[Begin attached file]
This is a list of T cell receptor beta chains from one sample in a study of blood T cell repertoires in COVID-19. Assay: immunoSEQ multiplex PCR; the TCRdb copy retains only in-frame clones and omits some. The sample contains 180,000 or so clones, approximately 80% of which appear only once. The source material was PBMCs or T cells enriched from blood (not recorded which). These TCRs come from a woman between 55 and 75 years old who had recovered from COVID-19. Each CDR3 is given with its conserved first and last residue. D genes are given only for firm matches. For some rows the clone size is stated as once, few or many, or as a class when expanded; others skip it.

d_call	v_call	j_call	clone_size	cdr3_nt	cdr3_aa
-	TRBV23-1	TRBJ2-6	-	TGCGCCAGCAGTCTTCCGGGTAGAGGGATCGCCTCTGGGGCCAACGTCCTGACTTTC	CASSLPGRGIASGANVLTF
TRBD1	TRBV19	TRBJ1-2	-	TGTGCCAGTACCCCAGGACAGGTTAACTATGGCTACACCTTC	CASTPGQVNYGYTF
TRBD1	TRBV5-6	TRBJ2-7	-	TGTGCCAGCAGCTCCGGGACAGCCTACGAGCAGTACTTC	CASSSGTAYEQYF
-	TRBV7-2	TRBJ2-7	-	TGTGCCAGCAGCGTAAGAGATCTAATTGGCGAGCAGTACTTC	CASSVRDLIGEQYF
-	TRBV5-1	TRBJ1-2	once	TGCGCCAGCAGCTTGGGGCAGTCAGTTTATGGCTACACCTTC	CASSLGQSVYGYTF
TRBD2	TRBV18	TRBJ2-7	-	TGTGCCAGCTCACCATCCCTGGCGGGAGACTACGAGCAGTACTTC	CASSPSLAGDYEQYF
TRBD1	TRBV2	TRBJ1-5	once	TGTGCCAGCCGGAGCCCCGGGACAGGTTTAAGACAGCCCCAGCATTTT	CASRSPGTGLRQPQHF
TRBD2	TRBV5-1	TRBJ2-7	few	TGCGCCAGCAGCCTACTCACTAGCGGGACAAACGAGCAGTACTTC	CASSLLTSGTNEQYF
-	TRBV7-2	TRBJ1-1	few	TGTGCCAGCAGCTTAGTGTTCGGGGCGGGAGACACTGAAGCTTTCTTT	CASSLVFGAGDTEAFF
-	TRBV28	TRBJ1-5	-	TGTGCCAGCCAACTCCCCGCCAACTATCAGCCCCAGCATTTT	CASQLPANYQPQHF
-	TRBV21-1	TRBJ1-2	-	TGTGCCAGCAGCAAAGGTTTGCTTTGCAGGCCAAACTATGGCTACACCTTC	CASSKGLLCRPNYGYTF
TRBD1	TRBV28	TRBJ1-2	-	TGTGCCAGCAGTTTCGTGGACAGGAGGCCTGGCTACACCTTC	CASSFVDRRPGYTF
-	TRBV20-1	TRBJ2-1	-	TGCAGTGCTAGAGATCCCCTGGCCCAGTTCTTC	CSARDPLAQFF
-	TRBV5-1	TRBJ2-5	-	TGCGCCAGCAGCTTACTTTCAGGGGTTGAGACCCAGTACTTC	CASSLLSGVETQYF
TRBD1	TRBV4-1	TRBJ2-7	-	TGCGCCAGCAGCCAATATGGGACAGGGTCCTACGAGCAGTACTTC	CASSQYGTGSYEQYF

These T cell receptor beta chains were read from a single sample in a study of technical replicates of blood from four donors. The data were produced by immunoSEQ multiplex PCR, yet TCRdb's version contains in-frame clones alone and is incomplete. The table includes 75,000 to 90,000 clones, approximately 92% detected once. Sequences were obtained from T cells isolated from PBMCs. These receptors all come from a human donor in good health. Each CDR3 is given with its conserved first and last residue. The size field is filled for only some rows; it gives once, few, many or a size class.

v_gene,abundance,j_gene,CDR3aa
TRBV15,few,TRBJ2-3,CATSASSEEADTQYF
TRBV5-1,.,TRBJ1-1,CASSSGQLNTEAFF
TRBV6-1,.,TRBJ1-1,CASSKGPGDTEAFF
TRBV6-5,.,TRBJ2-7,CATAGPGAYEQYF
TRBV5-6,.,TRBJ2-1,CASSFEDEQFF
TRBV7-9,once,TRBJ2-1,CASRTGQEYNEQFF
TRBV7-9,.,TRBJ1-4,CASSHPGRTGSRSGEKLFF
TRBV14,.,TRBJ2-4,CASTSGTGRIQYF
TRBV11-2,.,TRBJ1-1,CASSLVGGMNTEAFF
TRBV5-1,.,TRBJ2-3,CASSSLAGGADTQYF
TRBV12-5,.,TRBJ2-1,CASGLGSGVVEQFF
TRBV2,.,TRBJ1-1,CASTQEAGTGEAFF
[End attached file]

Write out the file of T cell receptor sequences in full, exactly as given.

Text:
This is a list of T cell receptor beta chains from one sample in a study of blood T cell repertoires in COVID-19. Assay: immunoSEQ multiplex PCR; the TCRdb copy retains only in-frame clones and omits some. The sample contains 180,000 or so clones, approximately 80% of which appear only once. The source material was PBMCs or T cells enriched from blood (not recorded which). These TCRs come from a woman between 55 and 75 years old who had recovered from COVID-19. Each CDR3 is given with its conserved first and last residue. D genes are given only for firm matches. For some rows the clone size is stated as once, few or many, or as a class when expanded; others skip it.

d_call	v_call	j_call	clone_size	cdr3_nt	cdr3_aa
-	TRBV23-1	TRBJ2-6	-	TGCGCCAGCAGTCTTCCGGGTAGAGGGATCGCCTCTGGGGCCAACGTCCTGACTTTC	CASSLPGRGIASGANVLTF
TRBD1	TRBV19	TRBJ1-2	-	TGTGCCAGTACCCCAGGACAGGTTAACTATGGCTACACCTTC	CASTPGQVNYGYTF
TRBD1	TRBV5-6	TRBJ2-7	-	TGTGCCAGCAGCTCCGGGACAGCCTACGAGCAGTACTTC	CASSSGTAYEQYF
-	TRBV7-2	TRBJ2-7	-	TGTGCCAGCAGCGTAAGAGATCTAATTGGCGAGCAGTACTTC	CASSVRDLIGEQYF
-	TRBV5-1	TRBJ1-2	once	TGCGCCAGCAGCTTGGGGCAGTCAGTTTATGGCTACACCTTC	CASSLGQSVYGYTF
TRBD2	TRBV18	TRBJ2-7	-	TGTGCCAGCTCACCATCCCTGGCGGGAGACTACGAGCAGTACTTC	CASSPSLAGDYEQYF
TRBD1	TRBV2	TRBJ1-5	once	TGTGCCAGCCGGAGCCCCGGGACAGGTTTAAGACAGCCCCAGCATTTT	CASRSPGTGLRQPQHF
TRBD2	TRBV5-1	TRBJ2-7	few	TGCGCCAGCAGCCTACTCACTAGCGGGACAAACGAGCAGTACTTC	CASSLLTSGTNEQYF
-	TRBV7-2	TRBJ1-1	few	TGTGCCAGCAGCTTAGTGTTCGGGGCGGGAGACACTGAAGCTTTCTTT	CASSLVFGAGDTEAFF
-	TRBV28	TRBJ1-5	-	TGTGCCAGCCAACTCCCCGCCAACTATCAGCCCCAGCATTTT	CASQLPANYQPQHF
-	TRBV21-1	TRBJ1-2	-	TGTGCCAGCAGCAAAGGTTTGCTTTGCAGGCCAAACTATGGCTACACCTTC	CASSKGLLCRPNYGYTF
TRBD1	TRBV28	TRBJ1-2	-	TGTGCCAGCAGTTTCGTGGACAGGAGGCCTGGCTACACCTTC	CASSFVDRRPGYTF
-	TRBV20-1	TRBJ2-1	-	TGCAGTGCTAGAGATCCCCTGGCCCAGTTCTTC	CSARDPLAQFF
-	TRBV5-1	TRBJ2-5	-	TGCGCCAGCAGCTTACTTTCAGGGGTTGAGACCCAGTACTTC	CASSLLSGVETQYF
TRBD1	TRBV4-1	TRBJ2-7	-	TGCGCCAGCAGCCAATATGGGACAGGGTCCTACGAGCAGTACTTC	CASSQYGTGSYEQYF

These T cell receptor beta chains were read from a single sample in a study of technical replicates of blood from four donors. The data were produced by immunoSEQ multiplex PCR, yet TCRdb's version contains in-frame clones alone and is incomplete. The table includes 75,000 to 90,000 clones, approximately 92% detected once. Sequences were obtained from T cells isolated from PBMCs. These receptors all come from a human donor in good health. Each CDR3 is given with its conserved first and last residue. The size field is filled for only some rows; it gives once, few, many or a size class.

v_gene,abundance,j_gene,CDR3aa
TRBV15,few,TRBJ2-3,CATSASSEEADTQYF
TRBV5-1,.,TRBJ1-1,CASSSGQLNTEAFF
TRBV6-1,.,TRBJ1-1,CASSKGPGDTEAFF
TRBV6-5,.,TRBJ2-7,CATAGPGAYEQYF
TRBV5-6,.,TRBJ2-1,CASSFEDEQFF
TRBV7-9,once,TRBJ2-1,CASRTGQEYNEQFF
TRBV7-9,.,TRBJ1-4,CASSHPGRTGSRSGEKLFF
TRBV14,.,TRBJ2-4,CASTSGTGRIQYF
TRBV11-2,.,TRBJ1-1,CASSLVGGMNTEAFF
TRBV5-1,.,TRBJ2-3,CASSSLAGGADTQYF
TRBV12-5,.,TRBJ2-1,CASGLGSGVVEQFF
TRBV2,.,TRBJ1-1,CASTQEAGTGEAFF